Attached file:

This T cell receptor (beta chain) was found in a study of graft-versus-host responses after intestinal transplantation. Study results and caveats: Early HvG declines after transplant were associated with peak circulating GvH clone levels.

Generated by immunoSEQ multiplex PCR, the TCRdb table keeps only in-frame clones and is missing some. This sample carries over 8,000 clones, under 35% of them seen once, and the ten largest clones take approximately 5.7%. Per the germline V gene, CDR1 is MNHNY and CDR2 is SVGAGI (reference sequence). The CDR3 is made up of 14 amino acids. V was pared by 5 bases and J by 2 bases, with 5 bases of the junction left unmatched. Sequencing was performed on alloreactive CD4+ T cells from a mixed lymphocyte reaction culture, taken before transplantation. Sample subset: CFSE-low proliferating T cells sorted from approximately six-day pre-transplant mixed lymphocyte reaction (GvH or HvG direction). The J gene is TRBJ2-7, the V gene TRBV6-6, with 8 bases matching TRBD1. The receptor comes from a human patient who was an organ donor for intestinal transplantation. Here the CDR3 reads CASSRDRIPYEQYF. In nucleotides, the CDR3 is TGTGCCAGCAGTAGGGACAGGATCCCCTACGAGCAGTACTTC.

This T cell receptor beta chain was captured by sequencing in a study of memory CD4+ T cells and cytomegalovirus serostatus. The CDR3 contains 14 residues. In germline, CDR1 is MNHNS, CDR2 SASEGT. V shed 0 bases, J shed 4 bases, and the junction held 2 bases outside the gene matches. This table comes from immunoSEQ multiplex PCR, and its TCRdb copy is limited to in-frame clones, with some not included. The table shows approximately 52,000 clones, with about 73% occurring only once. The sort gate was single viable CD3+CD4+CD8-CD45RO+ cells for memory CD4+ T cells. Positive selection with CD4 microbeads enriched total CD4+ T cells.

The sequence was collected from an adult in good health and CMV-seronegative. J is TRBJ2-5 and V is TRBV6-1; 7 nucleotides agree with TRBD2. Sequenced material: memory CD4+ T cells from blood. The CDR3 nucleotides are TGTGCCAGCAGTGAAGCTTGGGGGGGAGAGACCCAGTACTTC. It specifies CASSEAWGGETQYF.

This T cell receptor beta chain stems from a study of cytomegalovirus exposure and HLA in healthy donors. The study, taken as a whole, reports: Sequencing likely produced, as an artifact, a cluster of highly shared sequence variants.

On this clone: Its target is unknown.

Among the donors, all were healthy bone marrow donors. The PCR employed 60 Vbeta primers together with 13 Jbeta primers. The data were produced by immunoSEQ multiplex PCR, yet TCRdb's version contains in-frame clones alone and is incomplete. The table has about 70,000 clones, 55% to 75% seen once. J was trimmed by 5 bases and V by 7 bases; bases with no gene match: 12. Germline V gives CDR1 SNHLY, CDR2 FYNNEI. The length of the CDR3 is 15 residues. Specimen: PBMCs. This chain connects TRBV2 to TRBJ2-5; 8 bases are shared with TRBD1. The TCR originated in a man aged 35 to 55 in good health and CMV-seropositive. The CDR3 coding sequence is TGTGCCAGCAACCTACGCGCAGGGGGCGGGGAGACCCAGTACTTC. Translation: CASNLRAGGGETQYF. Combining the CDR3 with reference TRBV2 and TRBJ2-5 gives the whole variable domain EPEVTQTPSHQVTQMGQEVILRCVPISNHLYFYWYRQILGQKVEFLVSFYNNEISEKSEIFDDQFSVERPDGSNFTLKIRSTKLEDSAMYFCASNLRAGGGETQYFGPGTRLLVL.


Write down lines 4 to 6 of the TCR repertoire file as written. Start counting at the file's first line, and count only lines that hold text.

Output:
The sequence was collected from an adult in good health and CMV-seronegative. J is TRBJ2-5 and V is TRBV6-1; 7 nucleotides agree with TRBD2. Sequenced material: memory CD4+ T cells from blood. The CDR3 nucleotides are TGTGCCAGCAGTGAAGCTTGGGGGGGAGAGACCCAGTACTTC. It specifies CASSEAWGGETQYF.

This T cell receptor beta chain stems from a study of cytomegalovirus exposure and HLA in healthy donors. The study, taken as a whole, reports: Sequencing likely produced, as an artifact, a cluster of highly shared sequence variants.

On this clone: Its target is unknown.